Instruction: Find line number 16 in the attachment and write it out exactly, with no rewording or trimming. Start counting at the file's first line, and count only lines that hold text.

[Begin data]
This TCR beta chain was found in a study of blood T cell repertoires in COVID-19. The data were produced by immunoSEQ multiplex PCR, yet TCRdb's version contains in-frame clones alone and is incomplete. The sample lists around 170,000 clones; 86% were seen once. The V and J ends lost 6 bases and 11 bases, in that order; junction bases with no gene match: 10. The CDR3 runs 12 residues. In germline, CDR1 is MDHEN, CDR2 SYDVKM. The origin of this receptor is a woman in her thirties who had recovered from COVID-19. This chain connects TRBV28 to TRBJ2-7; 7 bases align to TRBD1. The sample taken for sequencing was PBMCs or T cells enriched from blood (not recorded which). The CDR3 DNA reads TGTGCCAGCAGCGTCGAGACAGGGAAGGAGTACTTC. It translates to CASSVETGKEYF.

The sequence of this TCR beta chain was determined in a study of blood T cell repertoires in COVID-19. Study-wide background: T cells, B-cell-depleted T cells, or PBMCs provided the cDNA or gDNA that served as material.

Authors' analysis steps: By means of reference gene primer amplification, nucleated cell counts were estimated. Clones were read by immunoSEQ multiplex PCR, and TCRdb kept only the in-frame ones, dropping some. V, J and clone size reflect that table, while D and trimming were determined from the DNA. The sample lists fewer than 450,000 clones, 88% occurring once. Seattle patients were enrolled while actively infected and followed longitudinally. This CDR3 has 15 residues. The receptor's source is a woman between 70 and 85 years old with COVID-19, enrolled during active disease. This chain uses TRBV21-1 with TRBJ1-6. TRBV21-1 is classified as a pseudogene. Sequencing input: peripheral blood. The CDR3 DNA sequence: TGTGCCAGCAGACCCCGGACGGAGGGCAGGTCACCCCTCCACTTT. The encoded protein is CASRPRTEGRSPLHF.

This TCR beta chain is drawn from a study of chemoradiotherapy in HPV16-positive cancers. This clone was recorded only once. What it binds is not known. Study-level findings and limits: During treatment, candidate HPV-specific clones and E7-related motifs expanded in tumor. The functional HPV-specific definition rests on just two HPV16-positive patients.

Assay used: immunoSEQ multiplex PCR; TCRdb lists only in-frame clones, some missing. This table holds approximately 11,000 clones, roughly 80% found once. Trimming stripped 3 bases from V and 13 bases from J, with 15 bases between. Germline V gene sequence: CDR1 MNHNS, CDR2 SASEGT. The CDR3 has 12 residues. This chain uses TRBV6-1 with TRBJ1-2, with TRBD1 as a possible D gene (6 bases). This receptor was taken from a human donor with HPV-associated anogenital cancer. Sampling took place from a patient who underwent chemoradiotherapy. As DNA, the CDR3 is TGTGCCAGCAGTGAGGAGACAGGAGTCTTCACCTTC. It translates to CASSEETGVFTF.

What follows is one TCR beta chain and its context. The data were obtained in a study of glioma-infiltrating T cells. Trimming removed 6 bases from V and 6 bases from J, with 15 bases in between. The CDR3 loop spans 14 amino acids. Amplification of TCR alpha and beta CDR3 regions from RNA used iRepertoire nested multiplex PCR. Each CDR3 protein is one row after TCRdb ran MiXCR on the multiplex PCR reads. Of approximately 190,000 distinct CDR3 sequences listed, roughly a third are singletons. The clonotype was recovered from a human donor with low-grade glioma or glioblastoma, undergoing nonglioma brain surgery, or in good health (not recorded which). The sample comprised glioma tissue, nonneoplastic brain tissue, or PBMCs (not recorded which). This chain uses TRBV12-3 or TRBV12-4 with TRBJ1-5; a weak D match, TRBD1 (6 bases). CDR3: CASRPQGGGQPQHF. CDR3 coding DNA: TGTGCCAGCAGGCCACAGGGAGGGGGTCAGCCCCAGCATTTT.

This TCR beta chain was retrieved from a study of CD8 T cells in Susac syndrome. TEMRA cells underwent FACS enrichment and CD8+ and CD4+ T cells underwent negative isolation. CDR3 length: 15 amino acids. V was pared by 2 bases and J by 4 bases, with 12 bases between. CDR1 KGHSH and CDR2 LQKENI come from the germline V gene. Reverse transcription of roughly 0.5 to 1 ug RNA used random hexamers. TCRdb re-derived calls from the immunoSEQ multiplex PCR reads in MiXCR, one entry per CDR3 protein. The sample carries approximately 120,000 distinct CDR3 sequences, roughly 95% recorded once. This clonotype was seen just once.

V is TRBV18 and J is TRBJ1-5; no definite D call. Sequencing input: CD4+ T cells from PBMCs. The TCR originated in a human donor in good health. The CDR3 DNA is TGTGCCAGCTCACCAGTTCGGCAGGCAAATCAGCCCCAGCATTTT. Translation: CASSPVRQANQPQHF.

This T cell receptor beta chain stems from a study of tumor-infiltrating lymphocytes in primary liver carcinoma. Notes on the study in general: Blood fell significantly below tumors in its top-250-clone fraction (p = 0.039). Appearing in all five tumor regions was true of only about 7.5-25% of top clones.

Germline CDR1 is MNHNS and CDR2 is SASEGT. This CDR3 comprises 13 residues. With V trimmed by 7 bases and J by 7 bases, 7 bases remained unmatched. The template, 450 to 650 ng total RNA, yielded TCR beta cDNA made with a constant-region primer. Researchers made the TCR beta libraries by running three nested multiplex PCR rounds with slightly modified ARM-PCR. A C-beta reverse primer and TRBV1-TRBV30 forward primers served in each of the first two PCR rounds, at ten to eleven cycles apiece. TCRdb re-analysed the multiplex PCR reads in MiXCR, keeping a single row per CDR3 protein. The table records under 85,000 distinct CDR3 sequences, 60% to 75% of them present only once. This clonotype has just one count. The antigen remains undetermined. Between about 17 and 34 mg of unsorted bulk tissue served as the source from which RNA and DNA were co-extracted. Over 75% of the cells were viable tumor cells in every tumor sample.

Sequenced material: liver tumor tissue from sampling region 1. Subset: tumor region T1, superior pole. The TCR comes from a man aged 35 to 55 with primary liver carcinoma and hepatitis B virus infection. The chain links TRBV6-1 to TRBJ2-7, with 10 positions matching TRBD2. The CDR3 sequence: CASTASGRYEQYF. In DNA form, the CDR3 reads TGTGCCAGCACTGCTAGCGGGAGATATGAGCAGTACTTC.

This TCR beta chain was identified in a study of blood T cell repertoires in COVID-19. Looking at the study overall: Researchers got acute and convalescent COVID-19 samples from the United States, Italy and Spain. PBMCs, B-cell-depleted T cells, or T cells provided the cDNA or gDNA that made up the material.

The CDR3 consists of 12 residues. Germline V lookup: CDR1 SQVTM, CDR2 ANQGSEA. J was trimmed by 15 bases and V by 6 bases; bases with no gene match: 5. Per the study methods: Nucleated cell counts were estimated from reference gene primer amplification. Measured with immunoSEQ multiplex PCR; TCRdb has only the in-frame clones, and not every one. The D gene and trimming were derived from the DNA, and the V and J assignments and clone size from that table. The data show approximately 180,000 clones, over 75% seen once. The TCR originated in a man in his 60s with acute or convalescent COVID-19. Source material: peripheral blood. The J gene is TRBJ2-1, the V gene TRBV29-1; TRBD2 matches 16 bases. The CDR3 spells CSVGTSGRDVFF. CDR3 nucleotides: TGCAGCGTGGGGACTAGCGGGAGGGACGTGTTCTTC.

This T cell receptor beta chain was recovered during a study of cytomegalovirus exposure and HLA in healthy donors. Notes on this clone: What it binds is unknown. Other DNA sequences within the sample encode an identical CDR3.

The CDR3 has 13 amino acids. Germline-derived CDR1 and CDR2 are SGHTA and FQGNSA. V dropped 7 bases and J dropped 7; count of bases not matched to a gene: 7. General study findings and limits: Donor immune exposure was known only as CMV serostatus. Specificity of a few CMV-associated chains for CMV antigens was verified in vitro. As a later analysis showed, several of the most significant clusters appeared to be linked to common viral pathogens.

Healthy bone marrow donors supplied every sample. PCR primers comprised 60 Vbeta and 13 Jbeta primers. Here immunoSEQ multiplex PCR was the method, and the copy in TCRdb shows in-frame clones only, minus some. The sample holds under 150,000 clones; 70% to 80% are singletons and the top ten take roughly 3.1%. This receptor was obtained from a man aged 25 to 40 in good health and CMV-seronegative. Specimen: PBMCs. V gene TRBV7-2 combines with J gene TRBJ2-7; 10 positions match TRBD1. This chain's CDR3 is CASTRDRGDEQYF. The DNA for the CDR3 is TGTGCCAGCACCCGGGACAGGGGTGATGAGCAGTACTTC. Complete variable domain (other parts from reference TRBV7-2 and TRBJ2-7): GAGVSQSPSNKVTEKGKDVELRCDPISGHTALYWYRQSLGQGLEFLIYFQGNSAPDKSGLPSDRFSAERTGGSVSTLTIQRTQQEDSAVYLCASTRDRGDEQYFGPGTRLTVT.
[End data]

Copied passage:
Healthy bone marrow donors supplied every sample. PCR primers comprised 60 Vbeta and 13 Jbeta primers. Here immunoSEQ multiplex PCR was the method, and the copy in TCRdb shows in-frame clones only, minus some. The sample holds under 150,000 clones; 70% to 80% are singletons and the top ten take roughly 3.1%. This receptor was obtained from a man aged 25 to 40 in good health and CMV-seronegative. Specimen: PBMCs. V gene TRBV7-2 combines with J gene TRBJ2-7; 10 positions match TRBD1. This chain's CDR3 is CASTRDRGDEQYF. The DNA for the CDR3 is TGTGCCAGCACCCGGGACAGGGGTGATGAGCAGTACTTC. Complete variable domain (other parts from reference TRBV7-2 and TRBJ2-7): GAGVSQSPSNKVTEKGKDVELRCDPISGHTALYWYRQSLGQGLEFLIYFQGNSAPDKSGLPSDRFSAERTGGSVSTLTIQRTQQEDSAVYLCASTRDRGDEQYFGPGTRLTVT.